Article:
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Catholic bishops and laypeople may live in different news bubbles

Bishops attend the U.S. Conference of Catholic Bishops Spring Assembly in Fort Lauderdale, Fla., on June 13, 2018. RNS photo by Jack Jenkins

(RNS) — When Catholic bishops want to know what’s going on in the world, they’re likely to tune in to Fox News.

Their parishioners, however, appear to prefer CNN.

Newly revealed data reported by the National Catholic Reporter shows that news-watching habits of Catholic bishops seem to skew significantly more conservative than American Catholics overall, hinting at a potential ideological disconnect between hierarchy and laity in the church.

NCR recently reported on a 2016 survey of U.S. Catholic bishops, detailing everything from geographic distribution to the clerics’ sleeping habits. That survey, which interviewed active and retired bishops and was published earlier this year in the book Catholic Bishops in the United States: Church Leadership in the Third Millennium, revealed some surprising details about the news habits of the American Catholic hierarchy — ones that appear to contrast starkly with Catholics overall.

According to the survey, almost half (47%) of U.S. bishops said they preferred to watch news on the Fox News channel, compared to 33% who listed CNN and only 4% who named MSNBC.

In addition, more than a third (38%) of bishops say they regularly read The New York Times, followed by The Wall Street Journal (24%), USA Today (23%), and The Washington Post (6%). Eighty-eight percent read a local newspaper.

While not a direct comparison, data from Pew Research suggests the bishops’ news habits are out of step with those of American Catholics overall.

“News sources among U.S. Catholics.” Graphic courtesy of Pew Research Center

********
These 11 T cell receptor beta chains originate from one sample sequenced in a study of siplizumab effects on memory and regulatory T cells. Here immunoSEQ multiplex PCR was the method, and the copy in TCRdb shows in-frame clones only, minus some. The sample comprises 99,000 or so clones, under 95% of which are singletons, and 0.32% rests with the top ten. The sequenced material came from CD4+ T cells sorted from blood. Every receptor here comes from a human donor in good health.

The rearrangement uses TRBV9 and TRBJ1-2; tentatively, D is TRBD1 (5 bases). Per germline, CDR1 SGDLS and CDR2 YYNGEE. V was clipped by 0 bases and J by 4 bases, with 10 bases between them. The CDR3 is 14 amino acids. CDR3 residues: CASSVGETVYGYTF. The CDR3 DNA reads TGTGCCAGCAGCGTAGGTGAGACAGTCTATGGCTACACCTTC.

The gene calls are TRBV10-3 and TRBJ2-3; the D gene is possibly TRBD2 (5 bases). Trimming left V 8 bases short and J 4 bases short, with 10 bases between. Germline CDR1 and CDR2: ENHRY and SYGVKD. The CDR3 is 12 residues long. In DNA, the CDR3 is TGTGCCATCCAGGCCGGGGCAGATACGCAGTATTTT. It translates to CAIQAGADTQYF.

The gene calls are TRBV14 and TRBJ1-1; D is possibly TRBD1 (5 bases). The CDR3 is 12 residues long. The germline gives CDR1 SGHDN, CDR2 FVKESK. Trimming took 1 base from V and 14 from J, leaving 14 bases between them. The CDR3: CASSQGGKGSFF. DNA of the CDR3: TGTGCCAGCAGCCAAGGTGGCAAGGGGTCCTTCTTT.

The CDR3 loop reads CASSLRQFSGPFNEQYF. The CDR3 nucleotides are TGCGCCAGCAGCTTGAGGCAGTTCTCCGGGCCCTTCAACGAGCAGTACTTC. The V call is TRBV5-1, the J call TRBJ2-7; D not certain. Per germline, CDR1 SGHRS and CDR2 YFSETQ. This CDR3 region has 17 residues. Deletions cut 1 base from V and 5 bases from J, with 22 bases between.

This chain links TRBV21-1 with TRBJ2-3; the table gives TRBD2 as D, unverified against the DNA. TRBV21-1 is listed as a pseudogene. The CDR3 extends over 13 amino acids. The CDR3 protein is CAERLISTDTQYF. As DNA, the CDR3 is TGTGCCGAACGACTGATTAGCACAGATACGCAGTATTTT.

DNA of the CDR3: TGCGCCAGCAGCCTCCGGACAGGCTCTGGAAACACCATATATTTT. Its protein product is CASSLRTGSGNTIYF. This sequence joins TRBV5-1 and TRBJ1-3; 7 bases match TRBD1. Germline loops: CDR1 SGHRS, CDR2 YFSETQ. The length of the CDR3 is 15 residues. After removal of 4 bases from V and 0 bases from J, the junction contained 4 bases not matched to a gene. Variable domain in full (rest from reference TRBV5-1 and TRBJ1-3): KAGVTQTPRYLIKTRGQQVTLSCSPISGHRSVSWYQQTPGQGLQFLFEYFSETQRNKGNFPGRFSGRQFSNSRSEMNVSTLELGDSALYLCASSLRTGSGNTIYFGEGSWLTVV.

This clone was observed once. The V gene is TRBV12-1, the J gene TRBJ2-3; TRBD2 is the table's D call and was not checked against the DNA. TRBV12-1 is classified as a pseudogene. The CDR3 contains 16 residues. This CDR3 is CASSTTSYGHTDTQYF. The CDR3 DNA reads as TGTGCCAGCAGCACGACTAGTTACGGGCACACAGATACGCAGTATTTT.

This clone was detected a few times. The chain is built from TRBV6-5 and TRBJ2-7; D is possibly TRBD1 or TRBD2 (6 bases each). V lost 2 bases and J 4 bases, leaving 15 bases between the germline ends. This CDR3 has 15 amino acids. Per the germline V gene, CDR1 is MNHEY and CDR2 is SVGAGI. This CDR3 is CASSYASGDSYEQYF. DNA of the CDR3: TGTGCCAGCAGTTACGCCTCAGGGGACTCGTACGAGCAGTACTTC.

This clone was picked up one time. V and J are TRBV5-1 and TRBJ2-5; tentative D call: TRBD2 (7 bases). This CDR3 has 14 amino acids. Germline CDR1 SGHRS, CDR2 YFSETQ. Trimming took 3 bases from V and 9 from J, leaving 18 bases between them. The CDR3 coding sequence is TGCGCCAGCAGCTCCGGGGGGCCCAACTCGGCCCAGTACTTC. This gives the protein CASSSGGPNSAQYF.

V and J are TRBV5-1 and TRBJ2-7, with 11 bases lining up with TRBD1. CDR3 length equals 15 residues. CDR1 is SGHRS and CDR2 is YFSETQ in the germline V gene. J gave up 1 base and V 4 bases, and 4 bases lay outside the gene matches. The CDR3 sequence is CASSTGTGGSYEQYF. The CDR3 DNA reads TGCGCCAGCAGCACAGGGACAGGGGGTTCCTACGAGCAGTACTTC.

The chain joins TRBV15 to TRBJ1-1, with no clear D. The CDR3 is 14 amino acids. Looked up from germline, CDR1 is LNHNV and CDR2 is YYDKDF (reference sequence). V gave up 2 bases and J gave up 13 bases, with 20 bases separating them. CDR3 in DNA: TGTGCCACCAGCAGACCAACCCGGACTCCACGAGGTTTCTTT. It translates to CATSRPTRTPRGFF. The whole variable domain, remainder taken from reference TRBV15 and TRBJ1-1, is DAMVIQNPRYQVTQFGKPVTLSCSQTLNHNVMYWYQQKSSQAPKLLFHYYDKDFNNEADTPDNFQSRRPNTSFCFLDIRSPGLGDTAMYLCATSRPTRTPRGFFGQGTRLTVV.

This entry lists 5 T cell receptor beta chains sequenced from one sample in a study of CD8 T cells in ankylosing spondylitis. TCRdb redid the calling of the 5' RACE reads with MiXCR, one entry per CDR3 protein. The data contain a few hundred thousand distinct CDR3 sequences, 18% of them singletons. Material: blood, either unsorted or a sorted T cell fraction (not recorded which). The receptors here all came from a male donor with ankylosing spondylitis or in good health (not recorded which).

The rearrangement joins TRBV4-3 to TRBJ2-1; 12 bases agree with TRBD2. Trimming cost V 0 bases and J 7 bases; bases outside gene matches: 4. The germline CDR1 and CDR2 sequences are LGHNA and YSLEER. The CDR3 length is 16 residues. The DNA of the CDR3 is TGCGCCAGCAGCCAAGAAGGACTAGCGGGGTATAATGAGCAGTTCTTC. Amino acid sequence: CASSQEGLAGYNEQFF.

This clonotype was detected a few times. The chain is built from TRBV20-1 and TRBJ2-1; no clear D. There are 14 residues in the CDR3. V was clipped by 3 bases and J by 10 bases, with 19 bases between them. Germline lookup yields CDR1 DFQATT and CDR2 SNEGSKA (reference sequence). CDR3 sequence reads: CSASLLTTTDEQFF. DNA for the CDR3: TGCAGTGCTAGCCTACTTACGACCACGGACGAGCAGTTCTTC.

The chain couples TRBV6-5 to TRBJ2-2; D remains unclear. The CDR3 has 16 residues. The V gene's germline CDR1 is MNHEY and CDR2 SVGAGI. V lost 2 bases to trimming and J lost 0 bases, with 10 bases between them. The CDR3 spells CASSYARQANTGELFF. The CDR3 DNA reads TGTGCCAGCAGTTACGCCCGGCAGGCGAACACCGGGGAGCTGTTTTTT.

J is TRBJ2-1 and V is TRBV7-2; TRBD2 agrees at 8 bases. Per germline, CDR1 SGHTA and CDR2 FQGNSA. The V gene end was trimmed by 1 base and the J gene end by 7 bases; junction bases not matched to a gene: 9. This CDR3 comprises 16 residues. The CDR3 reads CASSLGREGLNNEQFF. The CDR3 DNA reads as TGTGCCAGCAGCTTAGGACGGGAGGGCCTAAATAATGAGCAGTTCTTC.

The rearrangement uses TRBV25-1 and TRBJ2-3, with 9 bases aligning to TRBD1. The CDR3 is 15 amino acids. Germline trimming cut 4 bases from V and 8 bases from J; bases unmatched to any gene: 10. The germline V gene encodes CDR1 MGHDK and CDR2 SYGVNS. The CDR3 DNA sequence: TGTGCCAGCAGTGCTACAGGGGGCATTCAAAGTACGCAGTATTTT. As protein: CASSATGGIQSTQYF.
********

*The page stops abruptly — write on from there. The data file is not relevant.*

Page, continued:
According to data compiled in 2014 by Pew Research and made available to Religion News Service this week, one of the most popular sources for government and politics news among U.S. Catholics was CNN, with 43% noting it as something they watched within the past week. It was followed closely by Fox News (42%), and MSNBC also claimed 28% — significantly more than the 4% mentioned among bishops.

Only 12% of Catholics said they had read The New York Times recently, while 9% said they read The Wall Street Journal.

There are points of agreement, however.

Only 6% of American Catholics listed The Washington Post as a source for government and politics news — the same percentage of bishops who said they read the paper on a regular basis. And Catholics overall share the hierarchy’s passion for local news: 53% of Catholics said they got their news about government and politics from local television news in the past week.

Overall, the news habits of U.S. Catholics in the 2014 Pew survey appeared to correlate roughly with Americans as a whole, only fluctuating a few percentage points in either direction depending on the news source. The one possible exception may be the apparent Catholic affinity for NBC News. About a third (37%) of Americans overall listed it as a source for government and politics news, whereas 45% of Catholics said the same.

Both surveys — the 2016 bishops study and the 2014 Pew survey — are older, and questions were not asked the same way.

Even so, evidence suggests that when it comes to news, bishops and their flocks may live in different bubbles.

About the author

Jack Jenkins

Jack Jenkins is a national reporter for RNS based in Washington, covering U.S. Catholics and the intersection of religion and politics.

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